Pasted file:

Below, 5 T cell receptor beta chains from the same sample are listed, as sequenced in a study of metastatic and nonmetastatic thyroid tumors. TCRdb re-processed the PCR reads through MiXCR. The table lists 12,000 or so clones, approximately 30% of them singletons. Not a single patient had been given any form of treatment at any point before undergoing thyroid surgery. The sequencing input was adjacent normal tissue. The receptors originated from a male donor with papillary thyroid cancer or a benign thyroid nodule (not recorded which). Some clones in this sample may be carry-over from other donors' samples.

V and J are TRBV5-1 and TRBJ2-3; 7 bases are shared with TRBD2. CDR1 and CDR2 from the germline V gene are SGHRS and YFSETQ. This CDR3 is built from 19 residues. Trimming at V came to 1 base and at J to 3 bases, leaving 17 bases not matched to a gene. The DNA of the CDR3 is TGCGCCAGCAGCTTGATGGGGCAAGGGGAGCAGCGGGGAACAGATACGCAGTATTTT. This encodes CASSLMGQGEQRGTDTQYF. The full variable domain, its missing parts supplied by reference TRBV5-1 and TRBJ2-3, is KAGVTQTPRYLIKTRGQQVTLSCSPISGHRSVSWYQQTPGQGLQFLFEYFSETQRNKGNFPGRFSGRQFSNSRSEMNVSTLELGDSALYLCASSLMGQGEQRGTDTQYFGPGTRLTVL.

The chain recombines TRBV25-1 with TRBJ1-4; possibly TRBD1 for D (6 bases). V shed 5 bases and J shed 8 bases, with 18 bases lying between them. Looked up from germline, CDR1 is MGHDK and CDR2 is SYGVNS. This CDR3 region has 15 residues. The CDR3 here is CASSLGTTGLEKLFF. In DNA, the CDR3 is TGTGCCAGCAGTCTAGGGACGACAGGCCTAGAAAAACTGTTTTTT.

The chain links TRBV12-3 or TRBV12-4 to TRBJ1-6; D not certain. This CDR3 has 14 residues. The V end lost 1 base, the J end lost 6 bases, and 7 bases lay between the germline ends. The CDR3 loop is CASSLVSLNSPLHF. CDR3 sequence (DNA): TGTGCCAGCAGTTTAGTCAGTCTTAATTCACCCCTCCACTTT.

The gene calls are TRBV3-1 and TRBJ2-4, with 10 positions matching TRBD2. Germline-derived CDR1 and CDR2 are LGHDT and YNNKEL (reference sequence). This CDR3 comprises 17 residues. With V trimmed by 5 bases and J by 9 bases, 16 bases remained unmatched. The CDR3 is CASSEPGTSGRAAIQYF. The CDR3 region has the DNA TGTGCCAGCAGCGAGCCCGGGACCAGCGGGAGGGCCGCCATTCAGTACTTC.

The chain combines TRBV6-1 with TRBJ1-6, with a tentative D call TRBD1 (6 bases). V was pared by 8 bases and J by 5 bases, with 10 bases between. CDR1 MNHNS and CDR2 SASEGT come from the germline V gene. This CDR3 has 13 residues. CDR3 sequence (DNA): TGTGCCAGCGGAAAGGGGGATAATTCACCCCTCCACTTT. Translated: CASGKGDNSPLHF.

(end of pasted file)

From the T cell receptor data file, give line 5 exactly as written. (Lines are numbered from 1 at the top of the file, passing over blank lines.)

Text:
The gene calls are TRBV3-1 and TRBJ2-4, with 10 positions matching TRBD2. Germline-derived CDR1 and CDR2 are LGHDT and YNNKEL (reference sequence). This CDR3 comprises 17 residues. With V trimmed by 5 bases and J by 9 bases, 16 bases remained unmatched. The CDR3 is CASSEPGTSGRAAIQYF. The CDR3 region has the DNA TGTGCCAGCAGCGAGCCCGGGACCAGCGGGAGGGCCGCCATTCAGTACTTC.